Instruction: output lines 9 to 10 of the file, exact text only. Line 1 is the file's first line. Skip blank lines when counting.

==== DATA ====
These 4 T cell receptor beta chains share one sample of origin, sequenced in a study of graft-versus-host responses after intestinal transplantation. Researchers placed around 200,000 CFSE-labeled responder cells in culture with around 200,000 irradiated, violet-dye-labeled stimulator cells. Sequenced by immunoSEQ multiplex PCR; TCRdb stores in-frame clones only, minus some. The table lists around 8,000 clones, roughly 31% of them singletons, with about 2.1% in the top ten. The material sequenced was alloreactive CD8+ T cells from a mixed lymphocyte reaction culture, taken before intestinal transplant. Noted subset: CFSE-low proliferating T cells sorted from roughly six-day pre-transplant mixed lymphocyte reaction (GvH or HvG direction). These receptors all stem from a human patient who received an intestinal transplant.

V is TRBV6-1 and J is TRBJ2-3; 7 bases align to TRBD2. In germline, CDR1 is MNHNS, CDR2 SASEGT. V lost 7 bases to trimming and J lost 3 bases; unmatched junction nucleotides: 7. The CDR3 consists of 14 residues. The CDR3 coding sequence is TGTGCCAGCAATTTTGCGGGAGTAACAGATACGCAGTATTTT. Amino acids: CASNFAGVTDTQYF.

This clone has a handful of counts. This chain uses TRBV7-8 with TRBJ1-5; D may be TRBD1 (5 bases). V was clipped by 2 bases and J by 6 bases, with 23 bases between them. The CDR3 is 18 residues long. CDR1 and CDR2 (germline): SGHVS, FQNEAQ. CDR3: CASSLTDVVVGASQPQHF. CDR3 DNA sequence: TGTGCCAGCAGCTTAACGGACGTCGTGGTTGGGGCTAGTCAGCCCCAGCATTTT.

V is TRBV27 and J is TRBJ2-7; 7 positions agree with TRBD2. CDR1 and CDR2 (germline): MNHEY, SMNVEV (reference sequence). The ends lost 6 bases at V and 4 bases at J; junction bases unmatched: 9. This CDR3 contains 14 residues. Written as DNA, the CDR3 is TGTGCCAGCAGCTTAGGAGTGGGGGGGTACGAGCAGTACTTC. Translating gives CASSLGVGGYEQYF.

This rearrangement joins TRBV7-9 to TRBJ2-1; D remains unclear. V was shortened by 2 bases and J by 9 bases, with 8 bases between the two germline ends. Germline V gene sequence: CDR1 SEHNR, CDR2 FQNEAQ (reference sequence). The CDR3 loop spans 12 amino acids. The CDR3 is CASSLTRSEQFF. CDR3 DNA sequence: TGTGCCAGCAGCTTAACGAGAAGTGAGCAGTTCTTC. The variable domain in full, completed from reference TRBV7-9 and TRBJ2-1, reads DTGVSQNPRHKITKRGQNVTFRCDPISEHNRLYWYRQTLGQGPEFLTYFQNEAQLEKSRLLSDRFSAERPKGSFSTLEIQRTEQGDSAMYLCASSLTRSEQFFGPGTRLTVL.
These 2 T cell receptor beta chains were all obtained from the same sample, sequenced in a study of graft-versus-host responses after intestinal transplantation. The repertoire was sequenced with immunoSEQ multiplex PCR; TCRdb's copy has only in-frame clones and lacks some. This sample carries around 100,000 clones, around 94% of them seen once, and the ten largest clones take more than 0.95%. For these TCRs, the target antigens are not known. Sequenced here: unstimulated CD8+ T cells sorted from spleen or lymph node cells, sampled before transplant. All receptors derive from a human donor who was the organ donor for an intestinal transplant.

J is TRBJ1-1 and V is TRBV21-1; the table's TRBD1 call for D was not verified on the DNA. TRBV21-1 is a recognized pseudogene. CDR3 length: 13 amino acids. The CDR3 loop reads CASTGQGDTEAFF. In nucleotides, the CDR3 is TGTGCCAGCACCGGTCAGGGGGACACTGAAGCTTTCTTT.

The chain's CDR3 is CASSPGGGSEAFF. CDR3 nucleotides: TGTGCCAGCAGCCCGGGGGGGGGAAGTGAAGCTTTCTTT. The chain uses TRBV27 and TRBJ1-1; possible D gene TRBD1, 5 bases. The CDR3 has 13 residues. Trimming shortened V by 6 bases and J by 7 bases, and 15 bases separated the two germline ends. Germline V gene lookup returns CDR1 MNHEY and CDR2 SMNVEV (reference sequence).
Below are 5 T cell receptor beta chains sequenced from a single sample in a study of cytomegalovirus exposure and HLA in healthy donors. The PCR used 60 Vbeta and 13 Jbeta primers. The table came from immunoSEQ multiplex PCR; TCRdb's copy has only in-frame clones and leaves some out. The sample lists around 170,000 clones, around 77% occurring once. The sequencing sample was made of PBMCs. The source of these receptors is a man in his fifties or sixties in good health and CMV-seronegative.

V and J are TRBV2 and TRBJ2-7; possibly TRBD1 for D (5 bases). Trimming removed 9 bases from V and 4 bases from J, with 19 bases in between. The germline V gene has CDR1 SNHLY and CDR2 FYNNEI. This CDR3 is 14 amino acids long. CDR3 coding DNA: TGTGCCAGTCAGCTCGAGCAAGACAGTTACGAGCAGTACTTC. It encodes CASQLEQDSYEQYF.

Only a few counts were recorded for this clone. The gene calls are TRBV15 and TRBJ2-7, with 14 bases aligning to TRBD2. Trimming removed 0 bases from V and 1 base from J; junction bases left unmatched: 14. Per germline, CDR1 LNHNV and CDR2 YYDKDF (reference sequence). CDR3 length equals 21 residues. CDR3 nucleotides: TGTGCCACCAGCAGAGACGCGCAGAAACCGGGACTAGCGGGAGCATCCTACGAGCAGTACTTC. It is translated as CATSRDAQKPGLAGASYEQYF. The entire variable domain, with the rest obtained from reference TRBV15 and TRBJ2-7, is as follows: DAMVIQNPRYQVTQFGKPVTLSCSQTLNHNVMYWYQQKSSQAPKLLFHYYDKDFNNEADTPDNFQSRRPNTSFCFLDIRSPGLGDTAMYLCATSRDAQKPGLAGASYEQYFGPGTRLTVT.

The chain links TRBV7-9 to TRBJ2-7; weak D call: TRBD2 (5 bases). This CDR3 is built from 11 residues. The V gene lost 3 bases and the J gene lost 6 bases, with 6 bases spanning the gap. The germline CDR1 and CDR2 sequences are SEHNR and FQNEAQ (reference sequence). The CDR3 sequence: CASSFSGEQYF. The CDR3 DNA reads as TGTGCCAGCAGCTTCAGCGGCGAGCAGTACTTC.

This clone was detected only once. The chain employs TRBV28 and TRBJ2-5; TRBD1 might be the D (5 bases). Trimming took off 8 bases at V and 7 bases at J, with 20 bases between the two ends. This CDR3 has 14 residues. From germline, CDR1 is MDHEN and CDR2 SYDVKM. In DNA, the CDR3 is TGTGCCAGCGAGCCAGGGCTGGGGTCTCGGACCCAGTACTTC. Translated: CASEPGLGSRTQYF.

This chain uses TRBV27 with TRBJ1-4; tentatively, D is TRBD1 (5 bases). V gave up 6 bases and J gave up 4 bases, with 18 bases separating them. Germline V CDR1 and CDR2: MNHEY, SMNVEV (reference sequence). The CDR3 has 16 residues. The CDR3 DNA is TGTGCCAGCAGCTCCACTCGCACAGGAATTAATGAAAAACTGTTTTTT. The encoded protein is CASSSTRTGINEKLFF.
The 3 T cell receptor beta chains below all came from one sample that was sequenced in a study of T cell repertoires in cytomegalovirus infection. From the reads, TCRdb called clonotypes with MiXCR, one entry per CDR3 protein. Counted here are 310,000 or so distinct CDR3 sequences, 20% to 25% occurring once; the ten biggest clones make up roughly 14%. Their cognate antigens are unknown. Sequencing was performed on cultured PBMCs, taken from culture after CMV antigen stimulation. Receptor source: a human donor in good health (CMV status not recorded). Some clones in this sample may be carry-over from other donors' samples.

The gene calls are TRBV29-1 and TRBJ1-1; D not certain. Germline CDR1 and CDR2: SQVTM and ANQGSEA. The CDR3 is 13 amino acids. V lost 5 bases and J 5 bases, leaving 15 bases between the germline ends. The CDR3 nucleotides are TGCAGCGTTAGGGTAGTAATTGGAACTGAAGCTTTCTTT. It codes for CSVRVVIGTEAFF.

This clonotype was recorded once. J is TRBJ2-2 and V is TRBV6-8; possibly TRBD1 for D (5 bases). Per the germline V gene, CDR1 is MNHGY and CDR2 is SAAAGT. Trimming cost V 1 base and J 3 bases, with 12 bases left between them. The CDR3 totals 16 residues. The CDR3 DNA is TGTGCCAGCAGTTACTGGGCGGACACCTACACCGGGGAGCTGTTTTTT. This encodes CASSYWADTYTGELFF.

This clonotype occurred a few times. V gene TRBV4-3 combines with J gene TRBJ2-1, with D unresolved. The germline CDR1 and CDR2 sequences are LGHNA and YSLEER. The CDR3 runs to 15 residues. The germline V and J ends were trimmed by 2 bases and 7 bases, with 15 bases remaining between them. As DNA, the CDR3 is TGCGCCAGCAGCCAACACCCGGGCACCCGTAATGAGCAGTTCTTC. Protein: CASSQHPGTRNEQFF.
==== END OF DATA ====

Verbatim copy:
Below are 5 T cell receptor beta chains sequenced from a single sample in a study of cytomegalovirus exposure and HLA in healthy donors. The PCR used 60 Vbeta and 13 Jbeta primers. The table came from immunoSEQ multiplex PCR; TCRdb's copy has only in-frame clones and leaves some out. The sample lists around 170,000 clones, around 77% occurring once. The sequencing sample was made of PBMCs. The source of these receptors is a man in his fifties or sixties in good health and CMV-seronegative.

V and J are TRBV2 and TRBJ2-7; possibly TRBD1 for D (5 bases). Trimming removed 9 bases from V and 4 bases from J, with 19 bases in between. The germline V gene has CDR1 SNHLY and CDR2 FYNNEI. This CDR3 is 14 amino acids long. CDR3 coding DNA: TGTGCCAGTCAGCTCGAGCAAGACAGTTACGAGCAGTACTTC. It encodes CASQLEQDSYEQYF.